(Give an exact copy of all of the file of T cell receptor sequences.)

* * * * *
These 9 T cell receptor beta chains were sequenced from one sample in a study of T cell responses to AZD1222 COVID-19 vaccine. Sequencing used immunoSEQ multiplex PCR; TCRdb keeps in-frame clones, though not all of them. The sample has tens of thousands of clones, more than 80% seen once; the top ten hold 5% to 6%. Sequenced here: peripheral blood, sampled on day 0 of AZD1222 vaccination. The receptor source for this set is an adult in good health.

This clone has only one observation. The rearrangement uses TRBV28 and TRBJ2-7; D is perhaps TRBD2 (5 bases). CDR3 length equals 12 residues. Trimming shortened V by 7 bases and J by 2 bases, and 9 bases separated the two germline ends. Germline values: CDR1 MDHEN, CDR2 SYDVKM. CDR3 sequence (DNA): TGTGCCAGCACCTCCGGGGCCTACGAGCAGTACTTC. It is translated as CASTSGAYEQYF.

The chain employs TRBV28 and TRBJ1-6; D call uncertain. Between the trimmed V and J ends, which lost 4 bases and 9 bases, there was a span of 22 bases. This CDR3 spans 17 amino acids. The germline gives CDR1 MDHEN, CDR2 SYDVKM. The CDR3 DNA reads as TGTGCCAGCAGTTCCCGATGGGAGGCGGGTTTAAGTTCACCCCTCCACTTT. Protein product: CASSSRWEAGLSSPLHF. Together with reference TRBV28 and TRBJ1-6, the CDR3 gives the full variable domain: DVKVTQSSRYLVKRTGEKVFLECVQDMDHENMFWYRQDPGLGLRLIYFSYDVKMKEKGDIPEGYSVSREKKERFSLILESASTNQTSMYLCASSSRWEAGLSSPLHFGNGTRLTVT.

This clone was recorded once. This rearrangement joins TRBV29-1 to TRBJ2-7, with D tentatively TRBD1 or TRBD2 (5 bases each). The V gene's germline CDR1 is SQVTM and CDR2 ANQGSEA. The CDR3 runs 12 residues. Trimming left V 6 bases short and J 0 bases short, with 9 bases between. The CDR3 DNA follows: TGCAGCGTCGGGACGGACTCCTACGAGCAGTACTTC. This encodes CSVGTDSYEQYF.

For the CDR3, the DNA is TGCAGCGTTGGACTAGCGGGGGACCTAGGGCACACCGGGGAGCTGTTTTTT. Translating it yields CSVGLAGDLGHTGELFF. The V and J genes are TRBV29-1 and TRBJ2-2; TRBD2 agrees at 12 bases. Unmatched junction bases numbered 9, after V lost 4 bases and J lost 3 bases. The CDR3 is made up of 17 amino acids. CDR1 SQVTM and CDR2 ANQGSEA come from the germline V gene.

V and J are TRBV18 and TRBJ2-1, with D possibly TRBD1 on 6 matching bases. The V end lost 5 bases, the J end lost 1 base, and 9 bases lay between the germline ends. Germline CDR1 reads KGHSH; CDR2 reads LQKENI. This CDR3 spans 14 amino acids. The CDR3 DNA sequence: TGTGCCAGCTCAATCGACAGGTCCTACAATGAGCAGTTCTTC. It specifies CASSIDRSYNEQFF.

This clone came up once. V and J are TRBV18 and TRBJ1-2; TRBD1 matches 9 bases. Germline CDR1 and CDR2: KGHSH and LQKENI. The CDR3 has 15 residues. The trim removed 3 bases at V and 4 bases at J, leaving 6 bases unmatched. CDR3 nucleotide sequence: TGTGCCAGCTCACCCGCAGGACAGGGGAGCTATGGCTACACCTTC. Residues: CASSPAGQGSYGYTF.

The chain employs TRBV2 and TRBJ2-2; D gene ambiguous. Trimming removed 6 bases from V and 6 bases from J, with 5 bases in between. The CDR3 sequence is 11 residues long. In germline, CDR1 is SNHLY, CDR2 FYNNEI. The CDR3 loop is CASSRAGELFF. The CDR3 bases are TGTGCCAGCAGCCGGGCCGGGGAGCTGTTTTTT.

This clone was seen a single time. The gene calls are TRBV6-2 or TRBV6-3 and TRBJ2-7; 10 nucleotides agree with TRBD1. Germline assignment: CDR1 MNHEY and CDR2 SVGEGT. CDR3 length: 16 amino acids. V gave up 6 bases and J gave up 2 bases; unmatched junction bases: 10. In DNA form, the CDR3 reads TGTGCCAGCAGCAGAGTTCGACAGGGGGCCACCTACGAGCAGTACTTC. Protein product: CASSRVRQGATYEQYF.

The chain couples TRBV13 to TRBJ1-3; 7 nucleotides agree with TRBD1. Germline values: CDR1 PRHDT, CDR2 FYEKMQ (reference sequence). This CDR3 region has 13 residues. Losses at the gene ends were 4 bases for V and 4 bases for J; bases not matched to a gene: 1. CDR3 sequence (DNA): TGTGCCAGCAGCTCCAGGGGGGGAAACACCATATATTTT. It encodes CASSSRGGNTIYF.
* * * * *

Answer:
These 9 T cell receptor beta chains were sequenced from one sample in a study of T cell responses to AZD1222 COVID-19 vaccine. Sequencing used immunoSEQ multiplex PCR; TCRdb keeps in-frame clones, though not all of them. The sample has tens of thousands of clones, more than 80% seen once; the top ten hold 5% to 6%. Sequenced here: peripheral blood, sampled on day 0 of AZD1222 vaccination. The receptor source for this set is an adult in good health.

This clone has only one observation. The rearrangement uses TRBV28 and TRBJ2-7; D is perhaps TRBD2 (5 bases). CDR3 length equals 12 residues. Trimming shortened V by 7 bases and J by 2 bases, and 9 bases separated the two germline ends. Germline values: CDR1 MDHEN, CDR2 SYDVKM. CDR3 sequence (DNA): TGTGCCAGCACCTCCGGGGCCTACGAGCAGTACTTC. It is translated as CASTSGAYEQYF.

The chain employs TRBV28 and TRBJ1-6; D call uncertain. Between the trimmed V and J ends, which lost 4 bases and 9 bases, there was a span of 22 bases. This CDR3 spans 17 amino acids. The germline gives CDR1 MDHEN, CDR2 SYDVKM. The CDR3 DNA reads as TGTGCCAGCAGTTCCCGATGGGAGGCGGGTTTAAGTTCACCCCTCCACTTT. Protein product: CASSSRWEAGLSSPLHF. Together with reference TRBV28 and TRBJ1-6, the CDR3 gives the full variable domain: DVKVTQSSRYLVKRTGEKVFLECVQDMDHENMFWYRQDPGLGLRLIYFSYDVKMKEKGDIPEGYSVSREKKERFSLILESASTNQTSMYLCASSSRWEAGLSSPLHFGNGTRLTVT.

This clone was recorded once. This rearrangement joins TRBV29-1 to TRBJ2-7, with D tentatively TRBD1 or TRBD2 (5 bases each). The V gene's germline CDR1 is SQVTM and CDR2 ANQGSEA. The CDR3 runs 12 residues. Trimming left V 6 bases short and J 0 bases short, with 9 bases between. The CDR3 DNA follows: TGCAGCGTCGGGACGGACTCCTACGAGCAGTACTTC. This encodes CSVGTDSYEQYF.

For the CDR3, the DNA is TGCAGCGTTGGACTAGCGGGGGACCTAGGGCACACCGGGGAGCTGTTTTTT. Translating it yields CSVGLAGDLGHTGELFF. The V and J genes are TRBV29-1 and TRBJ2-2; TRBD2 agrees at 12 bases. Unmatched junction bases numbered 9, after V lost 4 bases and J lost 3 bases. The CDR3 is made up of 17 amino acids. CDR1 SQVTM and CDR2 ANQGSEA come from the germline V gene.

V and J are TRBV18 and TRBJ2-1, with D possibly TRBD1 on 6 matching bases. The V end lost 5 bases, the J end lost 1 base, and 9 bases lay between the germline ends. Germline CDR1 reads KGHSH; CDR2 reads LQKENI. This CDR3 spans 14 amino acids. The CDR3 DNA sequence: TGTGCCAGCTCAATCGACAGGTCCTACAATGAGCAGTTCTTC. It specifies CASSIDRSYNEQFF.

This clone came up once. V and J are TRBV18 and TRBJ1-2; TRBD1 matches 9 bases. Germline CDR1 and CDR2: KGHSH and LQKENI. The CDR3 has 15 residues. The trim removed 3 bases at V and 4 bases at J, leaving 6 bases unmatched. CDR3 nucleotide sequence: TGTGCCAGCTCACCCGCAGGACAGGGGAGCTATGGCTACACCTTC. Residues: CASSPAGQGSYGYTF.

The chain employs TRBV2 and TRBJ2-2; D gene ambiguous. Trimming removed 6 bases from V and 6 bases from J, with 5 bases in between. The CDR3 sequence is 11 residues long. In germline, CDR1 is SNHLY, CDR2 FYNNEI. The CDR3 loop is CASSRAGELFF. The CDR3 bases are TGTGCCAGCAGCCGGGCCGGGGAGCTGTTTTTT.

This clone was seen a single time. The gene calls are TRBV6-2 or TRBV6-3 and TRBJ2-7; 10 nucleotides agree with TRBD1. Germline assignment: CDR1 MNHEY and CDR2 SVGEGT. CDR3 length: 16 amino acids. V gave up 6 bases and J gave up 2 bases; unmatched junction bases: 10. In DNA form, the CDR3 reads TGTGCCAGCAGCAGAGTTCGACAGGGGGCCACCTACGAGCAGTACTTC. Protein product: CASSRVRQGATYEQYF.

The chain couples TRBV13 to TRBJ1-3; 7 nucleotides agree with TRBD1. Germline values: CDR1 PRHDT, CDR2 FYEKMQ (reference sequence). This CDR3 region has 13 residues. Losses at the gene ends were 4 bases for V and 4 bases for J; bases not matched to a gene: 1. CDR3 sequence (DNA): TGTGCCAGCAGCTCCAGGGGGGGAAACACCATATATTTT. It encodes CASSSRGGNTIYF.